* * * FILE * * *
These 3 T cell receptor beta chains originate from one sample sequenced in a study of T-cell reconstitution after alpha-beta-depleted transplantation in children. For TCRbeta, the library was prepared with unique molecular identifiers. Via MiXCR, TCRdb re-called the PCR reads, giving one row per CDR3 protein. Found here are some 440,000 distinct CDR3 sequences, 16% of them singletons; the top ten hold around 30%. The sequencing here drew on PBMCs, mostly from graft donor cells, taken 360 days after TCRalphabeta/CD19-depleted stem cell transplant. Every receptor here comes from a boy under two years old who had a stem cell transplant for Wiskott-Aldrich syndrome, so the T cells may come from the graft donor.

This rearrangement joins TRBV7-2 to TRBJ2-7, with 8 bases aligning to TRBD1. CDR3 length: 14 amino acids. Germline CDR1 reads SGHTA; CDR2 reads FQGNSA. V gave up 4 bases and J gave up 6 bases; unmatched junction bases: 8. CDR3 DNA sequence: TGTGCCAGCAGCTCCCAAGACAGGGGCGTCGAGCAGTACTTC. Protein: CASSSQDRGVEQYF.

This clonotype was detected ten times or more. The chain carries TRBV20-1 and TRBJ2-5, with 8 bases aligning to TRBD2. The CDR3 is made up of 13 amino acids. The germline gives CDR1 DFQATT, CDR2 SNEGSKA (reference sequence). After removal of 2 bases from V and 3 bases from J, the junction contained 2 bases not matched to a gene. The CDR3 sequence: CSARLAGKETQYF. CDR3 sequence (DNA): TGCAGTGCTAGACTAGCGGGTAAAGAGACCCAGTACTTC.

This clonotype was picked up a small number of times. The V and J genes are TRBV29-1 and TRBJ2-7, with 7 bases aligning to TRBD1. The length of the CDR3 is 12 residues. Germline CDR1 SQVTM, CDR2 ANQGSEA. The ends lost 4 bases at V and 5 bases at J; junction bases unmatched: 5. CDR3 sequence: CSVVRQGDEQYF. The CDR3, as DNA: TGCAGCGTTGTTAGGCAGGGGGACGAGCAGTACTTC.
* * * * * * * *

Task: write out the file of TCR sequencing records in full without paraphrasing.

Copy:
These 3 T cell receptor beta chains originate from one sample sequenced in a study of T-cell reconstitution after alpha-beta-depleted transplantation in children. For TCRbeta, the library was prepared with unique molecular identifiers. Via MiXCR, TCRdb re-called the PCR reads, giving one row per CDR3 protein. Found here are some 440,000 distinct CDR3 sequences, 16% of them singletons; the top ten hold around 30%. The sequencing here drew on PBMCs, mostly from graft donor cells, taken 360 days after TCRalphabeta/CD19-depleted stem cell transplant. Every receptor here comes from a boy under two years old who had a stem cell transplant for Wiskott-Aldrich syndrome, so the T cells may come from the graft donor.

This rearrangement joins TRBV7-2 to TRBJ2-7, with 8 bases aligning to TRBD1. CDR3 length: 14 amino acids. Germline CDR1 reads SGHTA; CDR2 reads FQGNSA. V gave up 4 bases and J gave up 6 bases; unmatched junction bases: 8. CDR3 DNA sequence: TGTGCCAGCAGCTCCCAAGACAGGGGCGTCGAGCAGTACTTC. Protein: CASSSQDRGVEQYF.

This clonotype was detected ten times or more. The chain carries TRBV20-1 and TRBJ2-5, with 8 bases aligning to TRBD2. The CDR3 is made up of 13 amino acids. The germline gives CDR1 DFQATT, CDR2 SNEGSKA (reference sequence). After removal of 2 bases from V and 3 bases from J, the junction contained 2 bases not matched to a gene. The CDR3 sequence: CSARLAGKETQYF. CDR3 sequence (DNA): TGCAGTGCTAGACTAGCGGGTAAAGAGACCCAGTACTTC.

This clonotype was picked up a small number of times. The V and J genes are TRBV29-1 and TRBJ2-7, with 7 bases aligning to TRBD1. The length of the CDR3 is 12 residues. Germline CDR1 SQVTM, CDR2 ANQGSEA. The ends lost 4 bases at V and 5 bases at J; junction bases unmatched: 5. CDR3 sequence: CSVVRQGDEQYF. The CDR3, as DNA: TGCAGCGTTGTTAGGCAGGGGGACGAGCAGTACTTC.